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and all the names occuring in it that can possibly be of foreign origin are also given below. It is almost needless to


that the orthography of the names, like that of all similar lists, is very incorrect.

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1. 50 40 24 20 20 36 12 12






( First List).
To Lucrece de Chavernay

Claude Davennes
Mary and Anne la Borde
Catherine & Mary Dhubac
Isabeau de Brasselay
Henriette de Hautecharmoy
Judith de Bruggire
Elizabeth Vebron
Mary Bondon
Mary Jolly de Chadignac
Mary Verveillon
Elizabeth Hauteclair
Charlotte & Mary Malleray
Blanche Tournier
Louise & Aimee Lamaugere
Mary Berault
Jeanne de Sussac
Mary & Sille Dumont ...
Louise de Launay
Francois and John Marioge
Susanne de Culan St. Meme
Anne Benigne Disgrouais
Charlotte Montguion
Susanne le Cercle
Charlotte Pommeau
Mary de Champagne
Mary & Catherine Laferriere
Henriette & Mary Louvigny
Judith Beconne
Esther, Mary & Susanne Champlaurier
Mary & Susanne Bette...

] Falquerolles

į Pasquet
Anne Gabrielle de Montmillan
Angelique Doudar
Francoise Sarrette
Mary Dubreville
Mary Jouneau
Mary Chabannes
Ester & Lucrece Longuevergne
Madelaine de Touchimbert
Madeleine Dornaunt
Andre Pierre & Anne Henritte Laprimauday
Elizabeth & Catherine Tourton
Susanne la Pennotiere
Mary St. Faussevicouse
Susanne Marolles
Emeraud le Grand
Martha Dollon
Susanne de Serrieres
Mary de Rozel
Helenne & Margarite Marancin...

12 12 25 24 25 30 12 12 30 20 15 12 15 15 15 12 40 24 30 15 24 20 12

6 15 12 12 12 10 12


18 18 13 33

12 12


30 18 12 40

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(Second List).
To be inserted in a Warrant from Midsummer 1703.

p. ann.
Anne Donavant

22 [ ] Persoode

Oliver de la Muce, Esqr

Peter de la Touche
John Lauze

Oswald Fawne

18 Eliza Duke

4 Anne Gournay




To be inserted, but the time of Commencement not fixed.

Isaac Graffart .. 40 To have these summes once
Jacob Vinck ... 40

& no more.




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In the valuable paper contributed by Baron de Schickler to the first volume of our Proceedings on Les Eglises Françaises de Londres après la Révocation' the church of Wapping is placed amongst those of which the history is said to be 'très obscur,' in fact the only reference to it is a statement that it was 'alliée à la Tremblade dès son origine' which is assigned to the year 1701. So far our knowledge of this church is but little advanced; still we have printed a few notices of it and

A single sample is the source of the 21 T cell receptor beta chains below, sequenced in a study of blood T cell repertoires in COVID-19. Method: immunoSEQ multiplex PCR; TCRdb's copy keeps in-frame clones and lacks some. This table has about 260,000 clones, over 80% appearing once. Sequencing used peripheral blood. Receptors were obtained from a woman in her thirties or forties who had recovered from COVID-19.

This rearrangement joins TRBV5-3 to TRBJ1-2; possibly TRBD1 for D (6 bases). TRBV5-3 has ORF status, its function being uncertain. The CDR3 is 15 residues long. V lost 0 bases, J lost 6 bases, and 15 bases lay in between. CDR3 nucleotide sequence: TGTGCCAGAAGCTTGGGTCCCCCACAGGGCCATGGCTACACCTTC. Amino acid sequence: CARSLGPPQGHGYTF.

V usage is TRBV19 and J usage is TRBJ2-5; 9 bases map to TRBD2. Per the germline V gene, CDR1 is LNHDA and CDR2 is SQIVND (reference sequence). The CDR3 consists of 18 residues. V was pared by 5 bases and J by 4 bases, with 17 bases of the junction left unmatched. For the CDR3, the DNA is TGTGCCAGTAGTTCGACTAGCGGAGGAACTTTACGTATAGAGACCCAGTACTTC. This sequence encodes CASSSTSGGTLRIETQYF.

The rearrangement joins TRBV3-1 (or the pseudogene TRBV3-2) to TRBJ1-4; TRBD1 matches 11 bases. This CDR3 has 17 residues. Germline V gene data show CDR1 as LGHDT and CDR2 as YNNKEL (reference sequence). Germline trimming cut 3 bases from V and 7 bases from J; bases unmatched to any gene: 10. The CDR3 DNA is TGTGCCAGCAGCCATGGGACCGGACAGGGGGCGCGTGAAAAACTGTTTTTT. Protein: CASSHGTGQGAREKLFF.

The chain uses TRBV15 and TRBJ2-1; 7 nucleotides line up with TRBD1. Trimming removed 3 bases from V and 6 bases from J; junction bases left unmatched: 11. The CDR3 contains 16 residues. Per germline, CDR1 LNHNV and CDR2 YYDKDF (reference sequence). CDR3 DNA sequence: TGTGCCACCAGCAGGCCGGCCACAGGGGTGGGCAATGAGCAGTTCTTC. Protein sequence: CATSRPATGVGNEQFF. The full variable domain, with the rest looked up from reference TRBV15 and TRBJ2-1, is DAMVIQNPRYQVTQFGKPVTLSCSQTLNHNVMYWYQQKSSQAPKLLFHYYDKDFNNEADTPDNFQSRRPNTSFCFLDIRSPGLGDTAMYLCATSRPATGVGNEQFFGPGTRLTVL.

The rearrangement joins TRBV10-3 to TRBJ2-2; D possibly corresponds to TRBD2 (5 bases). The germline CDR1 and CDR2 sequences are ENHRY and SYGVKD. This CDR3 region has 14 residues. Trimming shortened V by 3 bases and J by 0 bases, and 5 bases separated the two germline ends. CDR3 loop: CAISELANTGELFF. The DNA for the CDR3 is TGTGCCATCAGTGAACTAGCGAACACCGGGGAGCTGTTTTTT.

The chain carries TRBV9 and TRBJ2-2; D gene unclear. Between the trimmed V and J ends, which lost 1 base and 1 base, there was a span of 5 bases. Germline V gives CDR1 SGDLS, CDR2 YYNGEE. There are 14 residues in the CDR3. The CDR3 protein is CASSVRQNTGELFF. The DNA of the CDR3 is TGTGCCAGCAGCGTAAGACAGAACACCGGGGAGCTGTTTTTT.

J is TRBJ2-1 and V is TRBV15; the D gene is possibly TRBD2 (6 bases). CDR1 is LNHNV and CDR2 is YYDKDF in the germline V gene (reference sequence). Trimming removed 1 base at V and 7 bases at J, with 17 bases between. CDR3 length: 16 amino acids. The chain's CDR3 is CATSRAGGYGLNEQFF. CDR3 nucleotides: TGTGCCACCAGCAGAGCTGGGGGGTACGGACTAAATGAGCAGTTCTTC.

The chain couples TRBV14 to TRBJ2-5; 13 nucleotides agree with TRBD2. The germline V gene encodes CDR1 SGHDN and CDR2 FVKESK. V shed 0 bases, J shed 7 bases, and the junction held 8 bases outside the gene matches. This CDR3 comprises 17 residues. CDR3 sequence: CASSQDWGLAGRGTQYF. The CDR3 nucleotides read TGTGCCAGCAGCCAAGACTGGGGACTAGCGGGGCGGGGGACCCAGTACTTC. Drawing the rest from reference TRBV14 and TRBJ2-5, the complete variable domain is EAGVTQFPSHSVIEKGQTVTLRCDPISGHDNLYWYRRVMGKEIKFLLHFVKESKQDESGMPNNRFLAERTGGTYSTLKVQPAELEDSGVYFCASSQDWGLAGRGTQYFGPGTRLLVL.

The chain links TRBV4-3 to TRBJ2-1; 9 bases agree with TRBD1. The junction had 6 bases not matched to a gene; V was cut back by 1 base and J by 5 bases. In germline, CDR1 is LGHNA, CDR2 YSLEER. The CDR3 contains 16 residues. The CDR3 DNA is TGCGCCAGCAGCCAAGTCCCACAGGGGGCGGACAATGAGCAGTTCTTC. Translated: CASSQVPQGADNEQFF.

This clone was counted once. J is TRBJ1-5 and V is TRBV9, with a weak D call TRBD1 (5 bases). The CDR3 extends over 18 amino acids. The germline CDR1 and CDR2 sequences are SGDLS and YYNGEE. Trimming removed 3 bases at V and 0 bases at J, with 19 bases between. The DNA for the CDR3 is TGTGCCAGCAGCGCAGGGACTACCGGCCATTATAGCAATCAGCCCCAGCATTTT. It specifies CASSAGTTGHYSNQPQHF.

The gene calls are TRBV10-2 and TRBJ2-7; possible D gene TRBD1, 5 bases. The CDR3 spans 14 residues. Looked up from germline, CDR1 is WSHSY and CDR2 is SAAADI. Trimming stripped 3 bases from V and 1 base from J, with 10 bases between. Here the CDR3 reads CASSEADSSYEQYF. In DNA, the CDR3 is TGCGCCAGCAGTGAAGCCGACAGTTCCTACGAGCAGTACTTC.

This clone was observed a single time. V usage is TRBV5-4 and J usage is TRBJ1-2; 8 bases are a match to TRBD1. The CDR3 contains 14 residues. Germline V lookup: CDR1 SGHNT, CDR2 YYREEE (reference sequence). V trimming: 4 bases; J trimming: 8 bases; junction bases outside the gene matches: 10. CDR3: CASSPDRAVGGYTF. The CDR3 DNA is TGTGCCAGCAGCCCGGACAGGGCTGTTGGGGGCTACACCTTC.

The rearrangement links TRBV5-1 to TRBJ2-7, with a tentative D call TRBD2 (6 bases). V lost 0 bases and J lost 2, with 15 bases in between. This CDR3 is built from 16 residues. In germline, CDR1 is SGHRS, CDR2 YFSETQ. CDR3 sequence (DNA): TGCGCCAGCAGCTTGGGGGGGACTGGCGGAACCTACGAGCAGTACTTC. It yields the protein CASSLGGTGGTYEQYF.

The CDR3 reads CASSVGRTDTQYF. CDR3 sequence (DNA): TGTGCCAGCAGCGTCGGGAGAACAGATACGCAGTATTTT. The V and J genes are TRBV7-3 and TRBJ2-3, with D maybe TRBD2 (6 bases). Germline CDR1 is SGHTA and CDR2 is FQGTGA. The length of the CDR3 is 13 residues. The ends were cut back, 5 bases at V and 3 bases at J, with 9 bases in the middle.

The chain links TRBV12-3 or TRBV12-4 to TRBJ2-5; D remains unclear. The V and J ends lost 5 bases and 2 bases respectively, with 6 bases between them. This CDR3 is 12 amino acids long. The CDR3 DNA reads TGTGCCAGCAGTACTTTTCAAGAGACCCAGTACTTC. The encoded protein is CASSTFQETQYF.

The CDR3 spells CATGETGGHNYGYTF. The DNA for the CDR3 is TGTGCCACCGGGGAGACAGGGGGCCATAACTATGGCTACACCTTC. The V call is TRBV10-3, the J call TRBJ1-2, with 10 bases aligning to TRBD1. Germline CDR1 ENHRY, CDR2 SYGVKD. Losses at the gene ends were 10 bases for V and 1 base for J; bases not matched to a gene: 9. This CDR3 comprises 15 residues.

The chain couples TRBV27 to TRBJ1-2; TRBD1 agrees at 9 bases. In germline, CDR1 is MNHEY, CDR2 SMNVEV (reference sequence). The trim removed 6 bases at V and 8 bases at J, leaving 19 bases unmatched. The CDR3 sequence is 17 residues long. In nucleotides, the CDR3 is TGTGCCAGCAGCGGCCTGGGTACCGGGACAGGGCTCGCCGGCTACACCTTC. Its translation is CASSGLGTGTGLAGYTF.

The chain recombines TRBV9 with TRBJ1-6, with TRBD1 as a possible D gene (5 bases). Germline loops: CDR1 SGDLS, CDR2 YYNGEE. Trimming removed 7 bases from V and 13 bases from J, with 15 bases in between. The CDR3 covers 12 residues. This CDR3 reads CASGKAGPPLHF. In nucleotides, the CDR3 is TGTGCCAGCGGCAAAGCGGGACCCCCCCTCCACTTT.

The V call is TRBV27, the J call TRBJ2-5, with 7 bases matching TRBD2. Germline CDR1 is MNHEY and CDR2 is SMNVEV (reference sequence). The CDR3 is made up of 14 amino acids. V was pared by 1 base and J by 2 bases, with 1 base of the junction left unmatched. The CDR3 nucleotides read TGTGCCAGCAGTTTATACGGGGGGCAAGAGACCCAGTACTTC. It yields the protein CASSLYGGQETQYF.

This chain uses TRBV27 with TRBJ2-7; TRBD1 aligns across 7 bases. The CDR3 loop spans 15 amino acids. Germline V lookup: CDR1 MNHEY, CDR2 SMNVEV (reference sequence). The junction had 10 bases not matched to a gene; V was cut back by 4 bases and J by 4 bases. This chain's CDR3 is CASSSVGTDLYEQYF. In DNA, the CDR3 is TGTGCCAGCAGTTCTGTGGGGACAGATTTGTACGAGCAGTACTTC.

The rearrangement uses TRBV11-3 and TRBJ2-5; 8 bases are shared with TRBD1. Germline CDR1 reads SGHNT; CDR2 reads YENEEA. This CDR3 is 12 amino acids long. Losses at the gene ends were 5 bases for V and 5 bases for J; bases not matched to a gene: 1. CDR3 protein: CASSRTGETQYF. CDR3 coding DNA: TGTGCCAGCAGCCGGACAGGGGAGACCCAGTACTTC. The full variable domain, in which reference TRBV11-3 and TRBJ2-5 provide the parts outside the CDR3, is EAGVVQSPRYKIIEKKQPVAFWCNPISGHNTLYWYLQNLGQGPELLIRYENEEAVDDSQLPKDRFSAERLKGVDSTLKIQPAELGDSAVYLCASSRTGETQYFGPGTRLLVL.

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will have one

or two more in future numbers of the Proceedings.

Burn' knew very little about it. Indeed he says—'Query, if in Long Hedge Lane.' This we have already shown, was not so, for the Church of Long Hedge Lane, Spitalfields,' was the one known sometimes as that of Black Eagle Street,' but more generally as “L'Hôpital,

' a chapel of ease to the overcrowded church of Threadneedle Street. He also says the exact situation is not discovered, but the extracts from Maitland's History of London, (published in 1739), which we printed some little

time ago,' would seem to show that it was in Milk Alley. From a map in Strype's edition of Stow's Survey this appears to have been situated near Wapping Old Stairs, lying at right angles to the river, on the west side of the parish church of St. John, and in close proximity to it, and possibly the registers of this church may contain entries relating to the French congregation, especially amongst the marriages and burials.

In fact the only information furnished by Burn in his account of this church is the following list of ministers who officiated in it. Charles L'Astre

de La Prade

Peter Henry de Gaujeace
Francis Beaupin

Jean Le Mounier

1747. There being no authorities named for this list we have as yet no means of checking it, but the M. de La Prade mentioned is no doubt the minister who, we have shown," founded the church some four years before 1706 when he was still officiating; it is possible, therefore, that the date assigned to him by Burn is incorrect. A name not occurring in the list is that of Preleur the lecteur referred to in the list of annuities granted from the Royal Bounty fund in 1717.8

In his account of the 'Eglise de l'Artillerie,' however, Burno quotes part of the 'Sermon de Jubilé' preached on January 13, 1782, by Jacob Bourdillon, who had been pastor there from December 25, 1731. One of the passages in this runs

Foreign Protestant Refugees, p. 180. ? Proceedings, Vol. ii, p. 479 ; Vol. iii, p. 574. 3 Ibid., Vol. iii, p. 570.

* There was also a French church with this name in the west-in Milk Alley, Dean Street, Soho.- Ibid., Vol. i. p. 100. 6 Vol. ii, facing p. 37.